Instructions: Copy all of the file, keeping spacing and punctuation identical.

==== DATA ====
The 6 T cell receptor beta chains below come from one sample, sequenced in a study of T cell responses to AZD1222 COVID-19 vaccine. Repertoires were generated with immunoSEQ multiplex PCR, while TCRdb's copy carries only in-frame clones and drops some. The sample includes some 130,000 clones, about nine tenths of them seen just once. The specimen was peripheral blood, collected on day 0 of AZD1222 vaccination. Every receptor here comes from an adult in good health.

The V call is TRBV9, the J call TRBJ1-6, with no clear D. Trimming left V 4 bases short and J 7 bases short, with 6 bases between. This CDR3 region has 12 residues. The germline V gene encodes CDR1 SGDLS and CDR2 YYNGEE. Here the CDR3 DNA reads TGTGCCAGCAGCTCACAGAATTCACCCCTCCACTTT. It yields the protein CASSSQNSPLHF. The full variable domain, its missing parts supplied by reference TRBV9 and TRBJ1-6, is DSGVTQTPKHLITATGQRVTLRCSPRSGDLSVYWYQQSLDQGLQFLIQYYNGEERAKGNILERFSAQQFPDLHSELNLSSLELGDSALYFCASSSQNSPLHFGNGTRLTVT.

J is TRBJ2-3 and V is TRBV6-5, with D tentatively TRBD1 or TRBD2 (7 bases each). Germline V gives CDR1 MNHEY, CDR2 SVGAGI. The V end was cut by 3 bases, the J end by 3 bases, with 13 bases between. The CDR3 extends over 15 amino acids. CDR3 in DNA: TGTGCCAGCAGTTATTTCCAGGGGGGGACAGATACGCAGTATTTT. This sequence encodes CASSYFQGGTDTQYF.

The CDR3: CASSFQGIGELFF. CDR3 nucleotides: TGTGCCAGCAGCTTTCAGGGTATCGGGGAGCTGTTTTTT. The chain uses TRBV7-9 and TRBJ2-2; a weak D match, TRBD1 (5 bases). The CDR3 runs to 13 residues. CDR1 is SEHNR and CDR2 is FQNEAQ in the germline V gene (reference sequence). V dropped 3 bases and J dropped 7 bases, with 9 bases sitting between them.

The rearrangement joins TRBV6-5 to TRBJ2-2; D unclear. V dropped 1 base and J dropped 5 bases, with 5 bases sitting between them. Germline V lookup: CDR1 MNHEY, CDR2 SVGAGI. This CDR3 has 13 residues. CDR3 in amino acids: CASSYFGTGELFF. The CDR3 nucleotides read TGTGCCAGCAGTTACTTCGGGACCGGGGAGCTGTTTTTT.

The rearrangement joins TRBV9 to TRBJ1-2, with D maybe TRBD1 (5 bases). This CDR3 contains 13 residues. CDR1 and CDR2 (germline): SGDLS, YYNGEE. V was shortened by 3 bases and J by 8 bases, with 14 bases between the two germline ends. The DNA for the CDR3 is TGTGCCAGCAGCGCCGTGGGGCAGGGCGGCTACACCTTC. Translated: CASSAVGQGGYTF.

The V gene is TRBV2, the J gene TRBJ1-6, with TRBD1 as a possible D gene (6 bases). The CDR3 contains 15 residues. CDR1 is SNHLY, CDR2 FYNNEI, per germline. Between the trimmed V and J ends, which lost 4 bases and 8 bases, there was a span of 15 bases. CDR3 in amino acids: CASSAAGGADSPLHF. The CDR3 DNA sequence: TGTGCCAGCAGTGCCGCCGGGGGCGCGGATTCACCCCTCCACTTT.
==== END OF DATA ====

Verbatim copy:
The 6 T cell receptor beta chains below come from one sample, sequenced in a study of T cell responses to AZD1222 COVID-19 vaccine. Repertoires were generated with immunoSEQ multiplex PCR, while TCRdb's copy carries only in-frame clones and drops some. The sample includes some 130,000 clones, about nine tenths of them seen just once. The specimen was peripheral blood, collected on day 0 of AZD1222 vaccination. Every receptor here comes from an adult in good health.

The V call is TRBV9, the J call TRBJ1-6, with no clear D. Trimming left V 4 bases short and J 7 bases short, with 6 bases between. This CDR3 region has 12 residues. The germline V gene encodes CDR1 SGDLS and CDR2 YYNGEE. Here the CDR3 DNA reads TGTGCCAGCAGCTCACAGAATTCACCCCTCCACTTT. It yields the protein CASSSQNSPLHF. The full variable domain, its missing parts supplied by reference TRBV9 and TRBJ1-6, is DSGVTQTPKHLITATGQRVTLRCSPRSGDLSVYWYQQSLDQGLQFLIQYYNGEERAKGNILERFSAQQFPDLHSELNLSSLELGDSALYFCASSSQNSPLHFGNGTRLTVT.

J is TRBJ2-3 and V is TRBV6-5, with D tentatively TRBD1 or TRBD2 (7 bases each). Germline V gives CDR1 MNHEY, CDR2 SVGAGI. The V end was cut by 3 bases, the J end by 3 bases, with 13 bases between. The CDR3 extends over 15 amino acids. CDR3 in DNA: TGTGCCAGCAGTTATTTCCAGGGGGGGACAGATACGCAGTATTTT. This sequence encodes CASSYFQGGTDTQYF.

The CDR3: CASSFQGIGELFF. CDR3 nucleotides: TGTGCCAGCAGCTTTCAGGGTATCGGGGAGCTGTTTTTT. The chain uses TRBV7-9 and TRBJ2-2; a weak D match, TRBD1 (5 bases). The CDR3 runs to 13 residues. CDR1 is SEHNR and CDR2 is FQNEAQ in the germline V gene (reference sequence). V dropped 3 bases and J dropped 7 bases, with 9 bases sitting between them.

The rearrangement joins TRBV6-5 to TRBJ2-2; D unclear. V dropped 1 base and J dropped 5 bases, with 5 bases sitting between them. Germline V lookup: CDR1 MNHEY, CDR2 SVGAGI. This CDR3 has 13 residues. CDR3 in amino acids: CASSYFGTGELFF. The CDR3 nucleotides read TGTGCCAGCAGTTACTTCGGGACCGGGGAGCTGTTTTTT.

The rearrangement joins TRBV9 to TRBJ1-2, with D maybe TRBD1 (5 bases). This CDR3 contains 13 residues. CDR1 and CDR2 (germline): SGDLS, YYNGEE. V was shortened by 3 bases and J by 8 bases, with 14 bases between the two germline ends. The DNA for the CDR3 is TGTGCCAGCAGCGCCGTGGGGCAGGGCGGCTACACCTTC. Translated: CASSAVGQGGYTF.

The V gene is TRBV2, the J gene TRBJ1-6, with TRBD1 as a possible D gene (6 bases). The CDR3 contains 15 residues. CDR1 is SNHLY, CDR2 FYNNEI, per germline. Between the trimmed V and J ends, which lost 4 bases and 8 bases, there was a span of 15 bases. CDR3 in amino acids: CASSAAGGADSPLHF. The CDR3 DNA sequence: TGTGCCAGCAGTGCCGCCGGGGGCGCGGATTCACCCCTCCACTTT.